The Three P’s of Cyber-Survival

Erik Bernstein computer security, crisis management, crisis planning, crisis preparation, Crisis Prevention, Crisis Response, cyber threats, cybersecurity, disaster preparedness, Erik Bernstein, hackers, hacking, internet crisis management, internet security, Jonathan Bernstein, online crisis management 1 Comment

The cyber war is on, protect yourself now

South Korea was hit by a major cyber attack Wednesday as the computer systems of two major banks, three broadcasters and others simultaneously crashed, raising suspicions that North Korea was to blame.

On some computer screens, images of skulls with glowing red eyes popped up along with cackling laughter.

Although it appears the attack, which began about 2 p.m., was designed more to frighten than to destroy, it highlighted the vulnerability of one of the world’s most wired, tech-dependent countries. Some banking operations were virtually paralyzed during the afternoon.

This quote, from an LA Times article by Jung-yoon Choi and Barbara Demick, is just another in a string of examples that prove the dire need for heightened Internet security.

The cyber wars are on, and while governments are doing battle, any organization that’s connected to the web (aka, all of them) are the potential casualties.

How can you protect your organization from the potential fallout?

Prevent – At this point, disruption of computer systems absolutely falls under the category of “likely” crises. Determine the most effective ways to secure your networks and repel attacks, and train employees on how to recognize and avoid risks.

Plan – Once your systems are down, it’s going to be awfully difficult to formulate a plan of action. Plan in advance for ways to communicate, both internally and externally, and determine how you can continue on with business even without access to computer systems or the ‘net.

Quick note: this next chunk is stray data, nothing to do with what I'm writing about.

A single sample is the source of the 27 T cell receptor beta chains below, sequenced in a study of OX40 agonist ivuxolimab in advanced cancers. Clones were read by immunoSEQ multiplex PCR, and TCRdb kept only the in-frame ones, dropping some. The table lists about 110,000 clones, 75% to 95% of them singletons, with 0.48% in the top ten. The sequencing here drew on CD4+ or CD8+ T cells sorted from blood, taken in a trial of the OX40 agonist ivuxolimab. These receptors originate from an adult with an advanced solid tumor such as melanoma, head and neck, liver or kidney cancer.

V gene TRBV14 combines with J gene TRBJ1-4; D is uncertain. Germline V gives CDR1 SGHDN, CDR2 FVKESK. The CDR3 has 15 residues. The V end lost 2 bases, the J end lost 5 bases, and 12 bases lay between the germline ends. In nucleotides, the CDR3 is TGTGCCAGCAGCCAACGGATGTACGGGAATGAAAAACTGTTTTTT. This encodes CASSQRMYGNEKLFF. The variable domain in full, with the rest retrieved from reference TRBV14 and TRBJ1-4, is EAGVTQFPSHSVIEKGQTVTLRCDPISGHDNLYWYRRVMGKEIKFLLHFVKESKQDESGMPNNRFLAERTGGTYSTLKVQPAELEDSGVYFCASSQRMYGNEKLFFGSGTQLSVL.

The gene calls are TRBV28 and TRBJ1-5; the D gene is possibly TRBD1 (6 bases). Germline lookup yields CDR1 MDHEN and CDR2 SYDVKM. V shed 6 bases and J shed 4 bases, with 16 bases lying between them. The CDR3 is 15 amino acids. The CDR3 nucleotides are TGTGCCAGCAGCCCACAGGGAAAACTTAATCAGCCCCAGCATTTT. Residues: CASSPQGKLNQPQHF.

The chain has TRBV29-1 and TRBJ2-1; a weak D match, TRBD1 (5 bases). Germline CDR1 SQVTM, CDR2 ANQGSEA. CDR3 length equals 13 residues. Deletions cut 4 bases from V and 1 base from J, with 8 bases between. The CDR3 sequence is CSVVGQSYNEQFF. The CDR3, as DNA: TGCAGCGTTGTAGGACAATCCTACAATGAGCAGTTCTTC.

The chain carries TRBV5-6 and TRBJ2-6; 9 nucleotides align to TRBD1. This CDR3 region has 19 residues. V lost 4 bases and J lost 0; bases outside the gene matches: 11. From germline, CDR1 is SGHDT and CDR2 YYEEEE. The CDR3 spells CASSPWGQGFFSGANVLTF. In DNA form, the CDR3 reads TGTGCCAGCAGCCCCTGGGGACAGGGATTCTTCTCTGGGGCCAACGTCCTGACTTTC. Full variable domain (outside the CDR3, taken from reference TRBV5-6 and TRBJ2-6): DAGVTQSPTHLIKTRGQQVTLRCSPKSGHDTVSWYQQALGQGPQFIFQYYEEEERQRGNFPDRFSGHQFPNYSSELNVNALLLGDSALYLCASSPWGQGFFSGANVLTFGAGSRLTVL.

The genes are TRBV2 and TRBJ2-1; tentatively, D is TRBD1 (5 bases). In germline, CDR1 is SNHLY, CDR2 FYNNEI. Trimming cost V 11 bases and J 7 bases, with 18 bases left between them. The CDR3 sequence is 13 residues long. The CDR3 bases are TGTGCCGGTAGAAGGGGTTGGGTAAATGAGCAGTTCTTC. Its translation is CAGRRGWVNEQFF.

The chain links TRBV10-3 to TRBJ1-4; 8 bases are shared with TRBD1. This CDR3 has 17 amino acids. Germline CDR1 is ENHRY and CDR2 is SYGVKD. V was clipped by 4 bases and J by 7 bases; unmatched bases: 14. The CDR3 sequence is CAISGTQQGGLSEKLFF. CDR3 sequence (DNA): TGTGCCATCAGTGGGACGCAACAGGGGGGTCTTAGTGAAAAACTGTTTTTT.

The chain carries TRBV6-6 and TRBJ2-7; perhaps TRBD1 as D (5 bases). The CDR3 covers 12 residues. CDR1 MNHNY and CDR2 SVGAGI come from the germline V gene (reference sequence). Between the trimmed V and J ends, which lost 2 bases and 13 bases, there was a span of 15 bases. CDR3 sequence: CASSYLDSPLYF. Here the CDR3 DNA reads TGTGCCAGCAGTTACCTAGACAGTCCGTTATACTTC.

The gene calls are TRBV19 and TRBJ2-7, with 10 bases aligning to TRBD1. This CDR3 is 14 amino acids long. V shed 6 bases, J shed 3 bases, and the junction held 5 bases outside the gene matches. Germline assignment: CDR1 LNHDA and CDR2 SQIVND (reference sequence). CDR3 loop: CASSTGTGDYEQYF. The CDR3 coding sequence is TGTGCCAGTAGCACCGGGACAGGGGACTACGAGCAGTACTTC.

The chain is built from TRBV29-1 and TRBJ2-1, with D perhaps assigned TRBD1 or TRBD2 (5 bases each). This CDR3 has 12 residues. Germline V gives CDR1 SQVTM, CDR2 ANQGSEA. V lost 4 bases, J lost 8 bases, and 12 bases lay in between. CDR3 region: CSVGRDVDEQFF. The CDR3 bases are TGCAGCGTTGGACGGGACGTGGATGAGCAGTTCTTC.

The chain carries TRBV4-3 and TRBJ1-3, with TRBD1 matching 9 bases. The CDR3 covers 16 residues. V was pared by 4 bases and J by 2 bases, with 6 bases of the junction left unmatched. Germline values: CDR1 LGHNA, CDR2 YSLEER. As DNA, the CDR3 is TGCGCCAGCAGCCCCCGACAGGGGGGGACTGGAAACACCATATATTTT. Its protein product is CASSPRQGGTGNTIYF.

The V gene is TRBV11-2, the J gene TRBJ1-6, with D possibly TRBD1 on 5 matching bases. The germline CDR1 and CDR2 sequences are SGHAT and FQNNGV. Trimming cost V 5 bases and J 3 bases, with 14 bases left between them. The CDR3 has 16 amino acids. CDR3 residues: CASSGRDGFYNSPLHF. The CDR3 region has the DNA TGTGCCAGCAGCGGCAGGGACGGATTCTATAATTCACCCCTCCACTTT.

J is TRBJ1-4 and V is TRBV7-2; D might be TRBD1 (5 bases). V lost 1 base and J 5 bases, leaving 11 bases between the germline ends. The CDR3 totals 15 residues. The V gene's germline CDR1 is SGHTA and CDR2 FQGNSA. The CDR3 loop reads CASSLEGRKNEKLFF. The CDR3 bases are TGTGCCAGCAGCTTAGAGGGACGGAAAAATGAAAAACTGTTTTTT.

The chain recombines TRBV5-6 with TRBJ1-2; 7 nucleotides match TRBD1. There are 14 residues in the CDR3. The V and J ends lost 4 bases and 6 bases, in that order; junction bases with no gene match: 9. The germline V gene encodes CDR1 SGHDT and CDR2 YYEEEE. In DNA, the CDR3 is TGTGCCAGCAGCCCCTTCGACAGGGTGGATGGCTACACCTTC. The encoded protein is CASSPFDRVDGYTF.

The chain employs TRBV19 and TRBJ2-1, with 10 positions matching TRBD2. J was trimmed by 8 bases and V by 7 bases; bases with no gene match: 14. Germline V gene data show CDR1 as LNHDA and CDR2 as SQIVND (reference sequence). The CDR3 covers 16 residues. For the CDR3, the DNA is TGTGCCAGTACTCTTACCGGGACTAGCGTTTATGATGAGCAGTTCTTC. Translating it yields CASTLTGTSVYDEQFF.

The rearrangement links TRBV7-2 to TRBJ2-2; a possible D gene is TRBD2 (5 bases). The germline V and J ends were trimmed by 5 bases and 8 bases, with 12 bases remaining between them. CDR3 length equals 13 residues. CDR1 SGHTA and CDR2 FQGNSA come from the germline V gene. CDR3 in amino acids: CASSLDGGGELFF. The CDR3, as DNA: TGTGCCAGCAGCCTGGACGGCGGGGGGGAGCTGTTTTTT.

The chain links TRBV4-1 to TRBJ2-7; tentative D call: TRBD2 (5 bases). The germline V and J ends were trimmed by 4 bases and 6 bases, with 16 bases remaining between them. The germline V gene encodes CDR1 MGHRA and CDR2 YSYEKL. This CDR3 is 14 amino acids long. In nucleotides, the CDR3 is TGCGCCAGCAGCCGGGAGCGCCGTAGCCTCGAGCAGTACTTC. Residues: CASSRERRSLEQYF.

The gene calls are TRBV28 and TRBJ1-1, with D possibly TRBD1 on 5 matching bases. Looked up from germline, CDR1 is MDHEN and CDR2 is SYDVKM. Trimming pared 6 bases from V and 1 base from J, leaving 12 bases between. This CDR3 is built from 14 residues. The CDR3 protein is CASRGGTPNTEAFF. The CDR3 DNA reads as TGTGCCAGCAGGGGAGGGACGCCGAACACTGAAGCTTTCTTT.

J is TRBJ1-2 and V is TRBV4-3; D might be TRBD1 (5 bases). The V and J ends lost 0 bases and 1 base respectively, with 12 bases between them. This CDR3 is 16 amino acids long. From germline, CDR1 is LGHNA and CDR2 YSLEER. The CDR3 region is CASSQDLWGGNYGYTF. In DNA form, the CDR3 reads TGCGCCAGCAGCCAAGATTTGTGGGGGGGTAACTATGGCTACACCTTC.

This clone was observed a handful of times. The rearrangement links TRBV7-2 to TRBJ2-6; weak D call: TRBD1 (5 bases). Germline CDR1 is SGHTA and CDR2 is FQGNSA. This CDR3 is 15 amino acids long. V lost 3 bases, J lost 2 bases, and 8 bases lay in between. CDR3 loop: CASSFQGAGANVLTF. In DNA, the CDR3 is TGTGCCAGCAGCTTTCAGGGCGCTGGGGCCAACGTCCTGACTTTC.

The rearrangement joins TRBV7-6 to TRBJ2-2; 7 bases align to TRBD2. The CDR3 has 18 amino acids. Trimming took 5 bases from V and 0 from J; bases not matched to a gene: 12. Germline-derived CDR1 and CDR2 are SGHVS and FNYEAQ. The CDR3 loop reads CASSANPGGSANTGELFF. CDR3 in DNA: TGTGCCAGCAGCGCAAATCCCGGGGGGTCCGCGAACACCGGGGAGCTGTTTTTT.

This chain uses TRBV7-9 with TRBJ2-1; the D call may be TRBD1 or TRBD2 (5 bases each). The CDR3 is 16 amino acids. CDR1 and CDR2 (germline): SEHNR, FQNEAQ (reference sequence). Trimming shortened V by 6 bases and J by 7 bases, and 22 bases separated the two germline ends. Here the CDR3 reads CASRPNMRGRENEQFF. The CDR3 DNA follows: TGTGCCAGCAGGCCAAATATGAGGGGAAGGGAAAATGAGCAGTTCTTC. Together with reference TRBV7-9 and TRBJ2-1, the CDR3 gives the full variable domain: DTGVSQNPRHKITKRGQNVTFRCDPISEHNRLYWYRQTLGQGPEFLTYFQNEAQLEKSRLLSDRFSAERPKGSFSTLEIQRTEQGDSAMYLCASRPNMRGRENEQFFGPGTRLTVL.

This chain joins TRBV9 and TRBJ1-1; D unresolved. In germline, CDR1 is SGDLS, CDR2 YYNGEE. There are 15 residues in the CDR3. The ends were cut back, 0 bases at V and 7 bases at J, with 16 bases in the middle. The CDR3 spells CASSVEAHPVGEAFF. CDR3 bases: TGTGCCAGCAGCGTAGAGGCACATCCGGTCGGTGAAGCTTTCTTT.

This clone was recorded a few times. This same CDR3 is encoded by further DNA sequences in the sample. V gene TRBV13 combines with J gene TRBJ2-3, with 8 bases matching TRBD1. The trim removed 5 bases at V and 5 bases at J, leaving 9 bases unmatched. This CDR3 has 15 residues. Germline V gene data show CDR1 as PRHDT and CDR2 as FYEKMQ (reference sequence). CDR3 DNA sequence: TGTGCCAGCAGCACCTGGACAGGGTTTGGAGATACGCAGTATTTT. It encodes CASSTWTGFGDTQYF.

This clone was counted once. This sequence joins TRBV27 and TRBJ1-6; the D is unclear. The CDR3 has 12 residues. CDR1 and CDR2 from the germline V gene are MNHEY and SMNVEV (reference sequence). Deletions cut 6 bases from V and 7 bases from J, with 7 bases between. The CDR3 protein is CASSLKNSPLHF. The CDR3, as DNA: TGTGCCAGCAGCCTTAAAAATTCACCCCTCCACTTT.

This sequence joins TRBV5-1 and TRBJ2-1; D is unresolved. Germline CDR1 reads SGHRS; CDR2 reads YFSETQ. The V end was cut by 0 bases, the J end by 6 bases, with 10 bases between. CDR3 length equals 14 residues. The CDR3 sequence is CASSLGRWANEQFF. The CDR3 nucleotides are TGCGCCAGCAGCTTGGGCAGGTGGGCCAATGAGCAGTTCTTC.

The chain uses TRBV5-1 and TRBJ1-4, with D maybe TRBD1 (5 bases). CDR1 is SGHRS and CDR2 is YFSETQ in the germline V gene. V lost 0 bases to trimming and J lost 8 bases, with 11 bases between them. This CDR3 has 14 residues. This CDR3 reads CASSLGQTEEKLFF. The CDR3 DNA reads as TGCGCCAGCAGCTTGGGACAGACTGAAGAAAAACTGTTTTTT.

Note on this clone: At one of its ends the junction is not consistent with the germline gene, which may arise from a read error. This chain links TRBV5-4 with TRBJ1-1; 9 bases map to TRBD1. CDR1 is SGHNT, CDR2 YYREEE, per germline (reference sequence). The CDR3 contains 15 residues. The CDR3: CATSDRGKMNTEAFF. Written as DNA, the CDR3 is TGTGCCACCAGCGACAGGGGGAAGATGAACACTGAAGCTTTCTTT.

Practice – If you’ve even been in a checkout line when the electronic registers go down, you know what a mess even a minor loss of technology can create. In order for your organization to function in the midst of chaos, you have to be practiced. An old favorite, the fire drill, can be adapted to this. Have your IT people simulate a cyber attack by purposely disrupting or blocking access to electronic systems and enact your plans. Afterward, have a “lessons learned” session and adapt your plan according to what worked, as well as what didn’t.

There WILL be even more widespread and sophisticated cyber attacks, and it’s only a matter of time until they affect your organization. As with crisis management for just about any type of situation, it pays to be ready. Follow the three P’s, and steel your organization against this growing threat.

Erik Bernstein
Social Media Manager

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